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Less than half of eligible people take up NHS Health Check

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Millions of people in England have missed out on a chance to get early help for conditions such as diabetes and heart disease by failing to attend their NHS Health Check, according to a charity investigation. 

Data analysis by Diabetes UK shows less than half of people eligible for the “health MOT” in the last five years received one.

“It is absolutely vital that all people who are eligible in every area get a health check”

Robin Hewings

The programme was launched in England in 2009 and offers a routine check-up every five years to people aged 40 to 74, with the aim of spotting early signs of issues like type 2 diabetes, stroke, kidney disease, heart disease and dementia.

The examinations are often carried out by a nurse or healthcare assistant.

The investigation by Diabetes UK found 15.4 million people were eligible for an NHS Health Check between 2013 and 2018, but only 6.8 million (44%) had one.

The Health and Social Care Act 2012 made local authorities responsible for commissioning and monitoring the programme in their area using their ring-fenced public health budget from the government.

They have a legal responsibility to invite 100% of eligible people to a check-up every five years and are expected to deliver continuous improvements to uptake, noted the charity.

The data analysis by Diabetes UK reveals that people face a so-called postcode lottery when it comes to the NHS Health Check, with a five-fold variation between the best and worst performing councils.

“We are working hard to support every council to provide these vital checks”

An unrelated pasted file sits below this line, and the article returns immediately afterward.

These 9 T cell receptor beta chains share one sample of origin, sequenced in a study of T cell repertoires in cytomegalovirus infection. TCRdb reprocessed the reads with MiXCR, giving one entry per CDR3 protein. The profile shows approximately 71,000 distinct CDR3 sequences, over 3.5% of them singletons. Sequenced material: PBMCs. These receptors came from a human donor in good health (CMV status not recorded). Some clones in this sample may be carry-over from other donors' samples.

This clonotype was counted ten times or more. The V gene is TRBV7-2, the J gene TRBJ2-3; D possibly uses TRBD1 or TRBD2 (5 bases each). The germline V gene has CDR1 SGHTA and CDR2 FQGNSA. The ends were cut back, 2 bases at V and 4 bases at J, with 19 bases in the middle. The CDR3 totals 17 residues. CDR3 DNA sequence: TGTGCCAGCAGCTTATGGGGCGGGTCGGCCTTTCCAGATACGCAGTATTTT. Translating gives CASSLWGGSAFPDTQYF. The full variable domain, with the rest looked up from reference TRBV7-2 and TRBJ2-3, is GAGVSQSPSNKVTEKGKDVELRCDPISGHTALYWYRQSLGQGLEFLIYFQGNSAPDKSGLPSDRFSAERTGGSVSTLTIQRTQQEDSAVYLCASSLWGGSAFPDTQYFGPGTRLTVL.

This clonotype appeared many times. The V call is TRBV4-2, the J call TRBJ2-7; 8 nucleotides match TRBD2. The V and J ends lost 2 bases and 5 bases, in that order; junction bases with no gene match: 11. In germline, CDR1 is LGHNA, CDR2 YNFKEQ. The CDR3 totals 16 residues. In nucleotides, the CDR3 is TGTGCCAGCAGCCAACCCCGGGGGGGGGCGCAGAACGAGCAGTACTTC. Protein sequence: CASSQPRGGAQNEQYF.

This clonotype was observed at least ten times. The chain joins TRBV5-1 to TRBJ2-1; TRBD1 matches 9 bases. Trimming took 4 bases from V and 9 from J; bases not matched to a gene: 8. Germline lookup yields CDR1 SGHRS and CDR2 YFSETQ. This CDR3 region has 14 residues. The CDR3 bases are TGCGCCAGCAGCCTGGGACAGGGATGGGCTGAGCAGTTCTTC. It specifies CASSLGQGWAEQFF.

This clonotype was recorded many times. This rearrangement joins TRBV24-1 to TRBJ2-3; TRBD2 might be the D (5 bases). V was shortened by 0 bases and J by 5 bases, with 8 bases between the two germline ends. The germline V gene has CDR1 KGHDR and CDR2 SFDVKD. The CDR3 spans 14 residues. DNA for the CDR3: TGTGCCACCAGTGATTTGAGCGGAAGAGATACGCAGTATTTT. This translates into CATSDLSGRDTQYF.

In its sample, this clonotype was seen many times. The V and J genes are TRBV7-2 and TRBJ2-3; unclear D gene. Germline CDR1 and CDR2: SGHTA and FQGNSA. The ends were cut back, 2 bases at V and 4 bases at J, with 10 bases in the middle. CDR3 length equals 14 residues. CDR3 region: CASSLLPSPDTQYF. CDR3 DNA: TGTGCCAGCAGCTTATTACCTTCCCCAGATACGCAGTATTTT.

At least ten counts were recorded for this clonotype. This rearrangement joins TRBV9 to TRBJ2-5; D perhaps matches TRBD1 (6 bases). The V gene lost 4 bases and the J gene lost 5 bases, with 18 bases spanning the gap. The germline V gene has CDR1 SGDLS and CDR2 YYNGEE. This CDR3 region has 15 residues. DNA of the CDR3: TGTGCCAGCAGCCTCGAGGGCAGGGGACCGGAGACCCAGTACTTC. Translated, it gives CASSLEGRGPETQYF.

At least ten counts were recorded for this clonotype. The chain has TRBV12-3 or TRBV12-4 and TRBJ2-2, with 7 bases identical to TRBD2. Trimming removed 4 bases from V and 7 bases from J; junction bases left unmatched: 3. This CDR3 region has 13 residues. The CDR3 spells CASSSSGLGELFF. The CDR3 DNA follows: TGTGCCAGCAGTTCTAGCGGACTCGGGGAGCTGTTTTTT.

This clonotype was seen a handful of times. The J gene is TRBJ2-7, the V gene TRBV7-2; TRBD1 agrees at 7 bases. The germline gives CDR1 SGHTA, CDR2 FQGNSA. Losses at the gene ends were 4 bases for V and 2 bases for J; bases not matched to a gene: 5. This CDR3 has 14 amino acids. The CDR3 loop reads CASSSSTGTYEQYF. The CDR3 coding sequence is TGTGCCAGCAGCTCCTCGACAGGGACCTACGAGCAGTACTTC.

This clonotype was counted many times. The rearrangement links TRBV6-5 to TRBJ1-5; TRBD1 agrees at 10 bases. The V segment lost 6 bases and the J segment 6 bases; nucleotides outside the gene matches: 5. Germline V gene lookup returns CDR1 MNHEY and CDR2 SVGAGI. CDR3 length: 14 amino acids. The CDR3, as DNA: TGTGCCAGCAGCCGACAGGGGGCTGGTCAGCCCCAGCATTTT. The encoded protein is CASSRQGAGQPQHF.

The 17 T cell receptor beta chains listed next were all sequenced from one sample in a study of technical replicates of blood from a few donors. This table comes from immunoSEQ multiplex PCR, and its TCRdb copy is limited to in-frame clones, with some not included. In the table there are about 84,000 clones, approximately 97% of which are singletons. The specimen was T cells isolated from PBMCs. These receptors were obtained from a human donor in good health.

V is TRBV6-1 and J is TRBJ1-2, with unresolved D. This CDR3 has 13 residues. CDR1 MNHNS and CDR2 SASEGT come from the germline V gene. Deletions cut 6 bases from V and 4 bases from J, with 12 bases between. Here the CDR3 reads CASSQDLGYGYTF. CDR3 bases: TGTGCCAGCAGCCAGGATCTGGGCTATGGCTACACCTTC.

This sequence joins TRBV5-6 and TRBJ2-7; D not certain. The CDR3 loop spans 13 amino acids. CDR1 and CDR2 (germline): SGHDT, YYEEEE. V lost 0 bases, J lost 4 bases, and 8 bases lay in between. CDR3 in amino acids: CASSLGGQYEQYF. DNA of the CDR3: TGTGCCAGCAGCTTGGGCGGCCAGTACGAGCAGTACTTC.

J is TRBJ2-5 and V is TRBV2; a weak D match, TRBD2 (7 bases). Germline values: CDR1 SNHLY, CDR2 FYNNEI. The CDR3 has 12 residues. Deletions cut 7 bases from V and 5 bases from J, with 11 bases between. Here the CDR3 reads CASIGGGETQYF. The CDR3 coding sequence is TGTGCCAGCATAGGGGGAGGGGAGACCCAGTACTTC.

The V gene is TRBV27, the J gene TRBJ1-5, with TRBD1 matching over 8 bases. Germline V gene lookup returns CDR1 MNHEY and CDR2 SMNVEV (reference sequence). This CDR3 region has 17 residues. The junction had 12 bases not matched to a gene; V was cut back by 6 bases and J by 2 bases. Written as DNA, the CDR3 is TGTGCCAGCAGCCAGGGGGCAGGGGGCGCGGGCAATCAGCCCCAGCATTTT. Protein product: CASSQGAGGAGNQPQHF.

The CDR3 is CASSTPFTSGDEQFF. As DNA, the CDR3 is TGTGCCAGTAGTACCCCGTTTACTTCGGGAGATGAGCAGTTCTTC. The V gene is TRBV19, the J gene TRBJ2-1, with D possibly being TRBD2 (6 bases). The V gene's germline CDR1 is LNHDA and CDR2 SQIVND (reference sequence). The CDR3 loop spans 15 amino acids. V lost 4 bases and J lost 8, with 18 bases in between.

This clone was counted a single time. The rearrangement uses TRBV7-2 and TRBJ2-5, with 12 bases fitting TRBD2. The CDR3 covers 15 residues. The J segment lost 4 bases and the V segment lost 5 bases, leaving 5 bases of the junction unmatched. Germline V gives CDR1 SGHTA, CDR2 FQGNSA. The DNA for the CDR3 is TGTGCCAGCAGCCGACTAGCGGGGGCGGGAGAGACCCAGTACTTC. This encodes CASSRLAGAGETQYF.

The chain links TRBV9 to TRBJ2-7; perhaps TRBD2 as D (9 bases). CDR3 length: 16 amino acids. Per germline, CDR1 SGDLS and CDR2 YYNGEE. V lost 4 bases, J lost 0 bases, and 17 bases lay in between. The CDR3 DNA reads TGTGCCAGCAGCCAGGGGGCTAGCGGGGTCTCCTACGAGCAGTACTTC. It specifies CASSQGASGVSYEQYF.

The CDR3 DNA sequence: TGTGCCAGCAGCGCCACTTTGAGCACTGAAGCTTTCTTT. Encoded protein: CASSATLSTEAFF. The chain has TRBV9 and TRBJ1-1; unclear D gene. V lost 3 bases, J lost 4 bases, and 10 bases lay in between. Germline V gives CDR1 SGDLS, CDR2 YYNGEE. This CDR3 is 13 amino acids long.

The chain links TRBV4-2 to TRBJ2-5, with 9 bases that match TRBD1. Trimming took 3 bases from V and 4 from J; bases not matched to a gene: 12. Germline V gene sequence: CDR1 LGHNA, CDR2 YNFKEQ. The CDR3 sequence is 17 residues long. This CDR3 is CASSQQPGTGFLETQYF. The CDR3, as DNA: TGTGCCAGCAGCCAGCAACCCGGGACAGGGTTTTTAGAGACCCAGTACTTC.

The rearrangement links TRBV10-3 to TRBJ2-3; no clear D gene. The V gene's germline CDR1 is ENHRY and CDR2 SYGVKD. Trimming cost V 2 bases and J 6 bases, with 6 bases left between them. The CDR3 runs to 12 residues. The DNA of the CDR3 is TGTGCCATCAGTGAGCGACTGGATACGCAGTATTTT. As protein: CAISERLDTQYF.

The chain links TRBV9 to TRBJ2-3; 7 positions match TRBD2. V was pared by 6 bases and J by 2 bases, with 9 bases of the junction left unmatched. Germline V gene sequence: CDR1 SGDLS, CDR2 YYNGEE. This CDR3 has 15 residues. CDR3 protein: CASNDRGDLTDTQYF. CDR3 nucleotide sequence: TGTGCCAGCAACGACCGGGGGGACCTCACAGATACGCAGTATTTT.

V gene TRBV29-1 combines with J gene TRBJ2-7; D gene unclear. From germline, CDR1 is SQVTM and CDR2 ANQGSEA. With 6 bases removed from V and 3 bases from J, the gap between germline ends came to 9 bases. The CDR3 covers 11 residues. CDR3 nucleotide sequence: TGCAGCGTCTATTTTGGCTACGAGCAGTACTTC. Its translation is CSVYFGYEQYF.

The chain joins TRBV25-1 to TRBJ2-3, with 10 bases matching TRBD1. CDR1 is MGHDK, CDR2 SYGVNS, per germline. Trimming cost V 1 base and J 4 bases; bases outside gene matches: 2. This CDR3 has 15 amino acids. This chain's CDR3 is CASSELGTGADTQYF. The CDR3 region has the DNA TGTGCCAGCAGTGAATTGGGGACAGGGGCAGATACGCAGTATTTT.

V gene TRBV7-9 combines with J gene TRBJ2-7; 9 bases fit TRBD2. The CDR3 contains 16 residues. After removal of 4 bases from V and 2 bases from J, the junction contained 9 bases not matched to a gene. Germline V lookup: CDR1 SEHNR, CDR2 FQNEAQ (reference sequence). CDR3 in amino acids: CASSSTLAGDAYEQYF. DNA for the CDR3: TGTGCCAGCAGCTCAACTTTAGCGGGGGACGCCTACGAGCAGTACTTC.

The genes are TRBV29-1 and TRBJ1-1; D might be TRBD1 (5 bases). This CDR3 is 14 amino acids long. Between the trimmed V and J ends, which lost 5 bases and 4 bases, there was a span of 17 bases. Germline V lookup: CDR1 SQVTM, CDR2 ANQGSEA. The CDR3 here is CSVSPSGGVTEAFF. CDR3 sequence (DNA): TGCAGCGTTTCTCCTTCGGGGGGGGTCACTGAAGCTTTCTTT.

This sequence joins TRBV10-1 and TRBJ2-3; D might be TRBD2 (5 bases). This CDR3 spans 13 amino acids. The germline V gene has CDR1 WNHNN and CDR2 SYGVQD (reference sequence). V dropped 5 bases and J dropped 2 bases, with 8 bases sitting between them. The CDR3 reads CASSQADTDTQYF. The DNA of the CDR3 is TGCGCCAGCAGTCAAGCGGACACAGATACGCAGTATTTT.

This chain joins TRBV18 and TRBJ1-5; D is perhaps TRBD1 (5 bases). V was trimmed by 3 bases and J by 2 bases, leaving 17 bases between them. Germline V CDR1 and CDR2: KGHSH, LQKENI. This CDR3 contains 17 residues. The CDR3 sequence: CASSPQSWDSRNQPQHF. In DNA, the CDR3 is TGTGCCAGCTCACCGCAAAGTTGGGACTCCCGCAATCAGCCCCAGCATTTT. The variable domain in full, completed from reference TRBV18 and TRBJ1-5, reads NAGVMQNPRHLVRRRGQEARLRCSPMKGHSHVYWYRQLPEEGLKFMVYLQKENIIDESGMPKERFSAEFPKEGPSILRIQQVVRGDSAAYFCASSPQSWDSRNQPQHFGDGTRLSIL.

Jamie Waterall

Walsall is the only council in England where almost all of the eligible population received a check during the five-year period at 91%. The worst performing areas were East Riding of Yorkshire and Croydon, with 18% each.

Diabetes UK is today urging councils to do more to ensure people take up the offer of an NHS Health Check.

Robin Hewings, head of policy at Diabetes UK, said: “The success of the programme in certain areas is due to local councils working hard to make it easier for people to attend these free health checks that only take 15 minutes and can help keep people healthy.”

He added: “It is absolutely vital that all people who are eligible in every area get a health check.

“If left undiagnosed type 2 diabetes can lead to devastating complications, including blindness, amputations, stroke and kidney failure, but with the right treatment and support people living with the condition can lead a long, full and healthy life,” he said.

Responding to the figures, Nick Forbes, senior vice chair of the Local Government Association (LGA), called on the government to reverse cuts to councils’ public health budgets. The LGA highlighted that these budgets had been sliced by £600m between 2015 and 2020.

“It is vital that the joined-up work between councils and the NHS is strengthened”

Nick Forbes

Mr Forbes said: “Councils have spent millions of pounds inviting more than 14 million eligible people to have an NHS Health Check over the last five years, of which around half have taken up the offer.

“However, if we are to continue to tackle or delay avoidable ill health such as type 2 diabetes and cardiovascular disease in England, it is vital that eligible people get checked in order to increase uptake rates,” he said.

 “This will not only help people live healthier lives for longer, by identifying undetected risk factors and targeting high risk groups, but also reduce huge pressures and costs on the NHS, social care and councils’ public health services as well as wider society,” Mr Forbes said.

He added: “To reduce the variation in the number of offers and uptake across the country, it is vital that the joined-up work between councils and the NHS is strengthened and organisations, such as Diabetes UK, join our call for government to reverse reductions to councils’ public health budgets.”

Professor Jamie Waterall, national lead for the NHS Health Check programme at Public Health England, said it was “working hard to support every council to provide these vital checks for people aged 40 to 74 years old”.

The Department of Health was contacted but declined to comment.

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Readers' comments (1)

  • As a 55 yr old I have never had or been invited to have a health check or screening. publicity is one thing but an invite would help. I am lucky in that I have my BP, bloods checked and lung function checked regularly due to the areas I work in as well as a good Ophthalmologist with retinal photography equipment.If I am not offered the bowel cancer screening I will ask my GP

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